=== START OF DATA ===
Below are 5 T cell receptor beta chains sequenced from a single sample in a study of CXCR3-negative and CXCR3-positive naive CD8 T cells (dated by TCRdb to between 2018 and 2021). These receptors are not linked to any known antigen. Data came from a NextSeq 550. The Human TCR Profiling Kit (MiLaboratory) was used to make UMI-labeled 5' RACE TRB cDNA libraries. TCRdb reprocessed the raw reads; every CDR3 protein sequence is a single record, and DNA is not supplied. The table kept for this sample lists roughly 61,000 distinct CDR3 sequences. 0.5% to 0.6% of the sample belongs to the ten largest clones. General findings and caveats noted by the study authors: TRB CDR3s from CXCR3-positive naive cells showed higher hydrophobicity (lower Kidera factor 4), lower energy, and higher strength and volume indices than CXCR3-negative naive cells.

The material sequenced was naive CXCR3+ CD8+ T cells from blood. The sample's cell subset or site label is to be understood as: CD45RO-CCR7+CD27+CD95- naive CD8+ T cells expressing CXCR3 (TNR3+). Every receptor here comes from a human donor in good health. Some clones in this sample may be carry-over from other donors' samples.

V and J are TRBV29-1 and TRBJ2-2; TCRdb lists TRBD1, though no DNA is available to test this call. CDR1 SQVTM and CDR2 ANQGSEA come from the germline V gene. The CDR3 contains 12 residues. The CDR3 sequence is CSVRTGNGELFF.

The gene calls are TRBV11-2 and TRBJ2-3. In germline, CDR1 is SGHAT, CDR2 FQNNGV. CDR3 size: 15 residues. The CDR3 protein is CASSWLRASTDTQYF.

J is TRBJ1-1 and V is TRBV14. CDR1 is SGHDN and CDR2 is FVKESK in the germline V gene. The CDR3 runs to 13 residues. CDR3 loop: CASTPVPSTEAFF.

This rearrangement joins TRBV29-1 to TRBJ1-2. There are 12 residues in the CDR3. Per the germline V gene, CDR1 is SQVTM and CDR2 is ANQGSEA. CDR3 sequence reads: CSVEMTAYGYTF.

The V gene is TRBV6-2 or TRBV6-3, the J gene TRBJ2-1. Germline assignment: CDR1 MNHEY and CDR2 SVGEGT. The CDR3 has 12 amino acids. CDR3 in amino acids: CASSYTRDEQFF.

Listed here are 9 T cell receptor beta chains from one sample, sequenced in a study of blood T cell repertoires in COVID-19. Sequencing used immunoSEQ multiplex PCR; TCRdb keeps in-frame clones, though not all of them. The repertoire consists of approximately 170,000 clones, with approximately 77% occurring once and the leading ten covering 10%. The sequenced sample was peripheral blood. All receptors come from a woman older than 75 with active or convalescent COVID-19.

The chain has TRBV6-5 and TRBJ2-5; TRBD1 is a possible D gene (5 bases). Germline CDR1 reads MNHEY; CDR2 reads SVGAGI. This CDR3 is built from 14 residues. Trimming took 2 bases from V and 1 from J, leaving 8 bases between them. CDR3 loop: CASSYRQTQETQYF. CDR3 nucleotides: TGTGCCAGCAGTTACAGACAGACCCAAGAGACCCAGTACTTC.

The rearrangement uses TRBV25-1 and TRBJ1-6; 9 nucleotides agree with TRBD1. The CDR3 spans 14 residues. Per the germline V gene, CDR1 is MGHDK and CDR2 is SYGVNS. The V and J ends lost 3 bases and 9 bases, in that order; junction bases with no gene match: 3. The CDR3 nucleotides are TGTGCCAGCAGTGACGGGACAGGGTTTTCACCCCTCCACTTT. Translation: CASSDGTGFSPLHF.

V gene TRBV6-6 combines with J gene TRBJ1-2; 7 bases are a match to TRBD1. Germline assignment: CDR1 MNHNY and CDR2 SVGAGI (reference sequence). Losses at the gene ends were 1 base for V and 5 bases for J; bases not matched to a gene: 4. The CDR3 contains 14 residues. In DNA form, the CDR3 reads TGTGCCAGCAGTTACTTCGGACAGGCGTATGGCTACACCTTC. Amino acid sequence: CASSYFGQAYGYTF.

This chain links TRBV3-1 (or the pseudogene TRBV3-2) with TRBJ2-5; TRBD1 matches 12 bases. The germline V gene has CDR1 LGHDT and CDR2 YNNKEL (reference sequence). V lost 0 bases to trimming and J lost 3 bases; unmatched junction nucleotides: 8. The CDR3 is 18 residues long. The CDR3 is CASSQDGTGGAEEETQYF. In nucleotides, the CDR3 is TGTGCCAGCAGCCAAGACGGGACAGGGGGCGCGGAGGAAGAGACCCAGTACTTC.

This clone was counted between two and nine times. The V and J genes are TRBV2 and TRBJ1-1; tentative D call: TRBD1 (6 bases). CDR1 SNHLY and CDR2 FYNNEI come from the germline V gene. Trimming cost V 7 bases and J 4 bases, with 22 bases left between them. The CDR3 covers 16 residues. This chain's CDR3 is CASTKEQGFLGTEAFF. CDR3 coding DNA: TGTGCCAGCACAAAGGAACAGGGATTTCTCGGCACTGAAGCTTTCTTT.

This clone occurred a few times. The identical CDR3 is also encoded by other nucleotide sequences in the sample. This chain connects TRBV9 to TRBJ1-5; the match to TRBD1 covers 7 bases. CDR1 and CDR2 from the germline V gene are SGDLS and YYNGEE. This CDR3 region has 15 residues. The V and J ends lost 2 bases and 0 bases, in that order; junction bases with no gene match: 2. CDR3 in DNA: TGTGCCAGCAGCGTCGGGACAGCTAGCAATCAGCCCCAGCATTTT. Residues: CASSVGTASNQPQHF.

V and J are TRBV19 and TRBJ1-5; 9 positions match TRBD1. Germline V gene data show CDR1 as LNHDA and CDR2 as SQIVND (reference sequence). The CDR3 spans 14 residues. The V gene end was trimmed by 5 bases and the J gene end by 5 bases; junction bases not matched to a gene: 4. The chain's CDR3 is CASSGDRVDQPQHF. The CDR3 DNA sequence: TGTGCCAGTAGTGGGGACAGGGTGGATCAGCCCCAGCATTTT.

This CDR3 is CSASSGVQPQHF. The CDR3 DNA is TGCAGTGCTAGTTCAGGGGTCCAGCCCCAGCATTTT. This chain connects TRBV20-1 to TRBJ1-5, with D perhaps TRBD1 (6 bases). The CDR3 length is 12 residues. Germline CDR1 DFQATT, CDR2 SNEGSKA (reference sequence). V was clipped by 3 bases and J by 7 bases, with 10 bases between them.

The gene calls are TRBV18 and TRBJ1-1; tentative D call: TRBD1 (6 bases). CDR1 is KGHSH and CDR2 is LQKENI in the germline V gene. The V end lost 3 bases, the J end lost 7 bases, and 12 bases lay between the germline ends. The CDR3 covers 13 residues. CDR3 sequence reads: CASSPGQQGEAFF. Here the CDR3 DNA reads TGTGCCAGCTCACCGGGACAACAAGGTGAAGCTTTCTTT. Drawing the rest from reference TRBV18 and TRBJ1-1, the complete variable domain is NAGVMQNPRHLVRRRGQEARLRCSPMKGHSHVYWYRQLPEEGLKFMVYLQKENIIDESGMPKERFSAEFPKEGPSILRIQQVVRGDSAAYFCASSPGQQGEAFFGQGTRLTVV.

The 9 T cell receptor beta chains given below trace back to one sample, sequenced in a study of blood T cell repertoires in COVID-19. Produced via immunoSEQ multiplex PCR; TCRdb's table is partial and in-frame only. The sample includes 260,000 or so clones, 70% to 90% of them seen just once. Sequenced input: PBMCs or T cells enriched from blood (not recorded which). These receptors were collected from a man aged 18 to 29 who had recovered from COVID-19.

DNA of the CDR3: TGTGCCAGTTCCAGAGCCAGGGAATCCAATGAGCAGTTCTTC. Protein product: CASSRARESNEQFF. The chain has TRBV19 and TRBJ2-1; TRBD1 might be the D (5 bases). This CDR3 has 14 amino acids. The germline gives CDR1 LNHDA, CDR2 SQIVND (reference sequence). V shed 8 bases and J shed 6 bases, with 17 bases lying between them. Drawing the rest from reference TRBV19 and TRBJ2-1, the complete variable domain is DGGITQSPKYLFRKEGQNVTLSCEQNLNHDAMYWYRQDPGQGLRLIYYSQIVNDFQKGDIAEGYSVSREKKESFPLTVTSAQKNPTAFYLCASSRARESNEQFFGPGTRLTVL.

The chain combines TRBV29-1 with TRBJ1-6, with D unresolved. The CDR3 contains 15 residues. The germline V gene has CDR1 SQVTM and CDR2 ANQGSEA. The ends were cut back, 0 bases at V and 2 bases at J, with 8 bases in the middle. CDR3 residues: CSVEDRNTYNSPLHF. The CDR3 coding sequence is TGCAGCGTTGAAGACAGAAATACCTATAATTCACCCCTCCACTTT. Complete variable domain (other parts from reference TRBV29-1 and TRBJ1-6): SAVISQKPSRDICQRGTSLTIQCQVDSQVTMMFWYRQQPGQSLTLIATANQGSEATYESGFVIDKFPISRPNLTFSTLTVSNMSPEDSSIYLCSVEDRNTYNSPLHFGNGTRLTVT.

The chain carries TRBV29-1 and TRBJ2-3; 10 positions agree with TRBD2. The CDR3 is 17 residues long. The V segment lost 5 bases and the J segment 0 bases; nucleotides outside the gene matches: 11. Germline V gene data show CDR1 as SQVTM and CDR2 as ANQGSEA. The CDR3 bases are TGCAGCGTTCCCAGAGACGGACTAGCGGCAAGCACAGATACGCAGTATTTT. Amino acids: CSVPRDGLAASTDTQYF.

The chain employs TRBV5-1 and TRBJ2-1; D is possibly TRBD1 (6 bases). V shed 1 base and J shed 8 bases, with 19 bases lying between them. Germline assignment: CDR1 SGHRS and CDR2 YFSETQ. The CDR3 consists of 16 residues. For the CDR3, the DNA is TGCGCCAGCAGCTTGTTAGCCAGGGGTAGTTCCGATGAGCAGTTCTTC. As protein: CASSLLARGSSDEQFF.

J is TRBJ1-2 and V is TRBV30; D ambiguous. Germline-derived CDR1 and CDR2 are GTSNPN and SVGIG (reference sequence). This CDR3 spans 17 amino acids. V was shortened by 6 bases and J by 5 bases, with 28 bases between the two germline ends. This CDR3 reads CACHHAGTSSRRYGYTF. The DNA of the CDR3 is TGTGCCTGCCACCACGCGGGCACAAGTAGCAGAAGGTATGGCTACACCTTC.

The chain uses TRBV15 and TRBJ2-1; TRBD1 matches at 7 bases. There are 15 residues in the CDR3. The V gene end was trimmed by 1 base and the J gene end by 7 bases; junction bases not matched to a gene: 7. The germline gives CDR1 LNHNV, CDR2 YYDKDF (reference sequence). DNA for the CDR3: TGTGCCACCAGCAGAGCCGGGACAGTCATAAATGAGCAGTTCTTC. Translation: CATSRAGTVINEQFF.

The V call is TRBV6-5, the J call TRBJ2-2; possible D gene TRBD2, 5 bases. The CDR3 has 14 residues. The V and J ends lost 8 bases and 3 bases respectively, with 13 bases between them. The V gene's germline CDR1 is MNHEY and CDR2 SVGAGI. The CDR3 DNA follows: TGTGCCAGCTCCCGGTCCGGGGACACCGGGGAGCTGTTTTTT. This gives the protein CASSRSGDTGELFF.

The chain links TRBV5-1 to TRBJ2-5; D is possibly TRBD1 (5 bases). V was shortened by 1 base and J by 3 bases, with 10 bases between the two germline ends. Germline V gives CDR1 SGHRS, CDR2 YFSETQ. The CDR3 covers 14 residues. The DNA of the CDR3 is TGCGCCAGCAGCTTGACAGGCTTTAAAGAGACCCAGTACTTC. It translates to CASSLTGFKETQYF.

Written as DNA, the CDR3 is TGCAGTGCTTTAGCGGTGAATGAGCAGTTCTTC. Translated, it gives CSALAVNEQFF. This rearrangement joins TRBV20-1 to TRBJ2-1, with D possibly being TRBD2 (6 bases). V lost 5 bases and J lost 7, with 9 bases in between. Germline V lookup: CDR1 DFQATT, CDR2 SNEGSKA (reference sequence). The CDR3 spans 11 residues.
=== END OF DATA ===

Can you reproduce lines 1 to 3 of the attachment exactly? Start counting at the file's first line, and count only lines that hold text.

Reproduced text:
Below are 5 T cell receptor beta chains sequenced from a single sample in a study of CXCR3-negative and CXCR3-positive naive CD8 T cells (dated by TCRdb to between 2018 and 2021). These receptors are not linked to any known antigen. Data came from a NextSeq 550. The Human TCR Profiling Kit (MiLaboratory) was used to make UMI-labeled 5' RACE TRB cDNA libraries. TCRdb reprocessed the raw reads; every CDR3 protein sequence is a single record, and DNA is not supplied. The table kept for this sample lists roughly 61,000 distinct CDR3 sequences. 0.5% to 0.6% of the sample belongs to the ten largest clones. General findings and caveats noted by the study authors: TRB CDR3s from CXCR3-positive naive cells showed higher hydrophobicity (lower Kidera factor 4), lower energy, and higher strength and volume indices than CXCR3-negative naive cells.

The material sequenced was naive CXCR3+ CD8+ T cells from blood. The sample's cell subset or site label is to be understood as: CD45RO-CCR7+CD27+CD95- naive CD8+ T cells expressing CXCR3 (TNR3+). Every receptor here comes from a human donor in good health. Some clones in this sample may be carry-over from other donors' samples.

V and J are TRBV29-1 and TRBJ2-2; TCRdb lists TRBD1, though no DNA is available to test this call. CDR1 SQVTM and CDR2 ANQGSEA come from the germline V gene. The CDR3 contains 12 residues. The CDR3 sequence is CSVRTGNGELFF.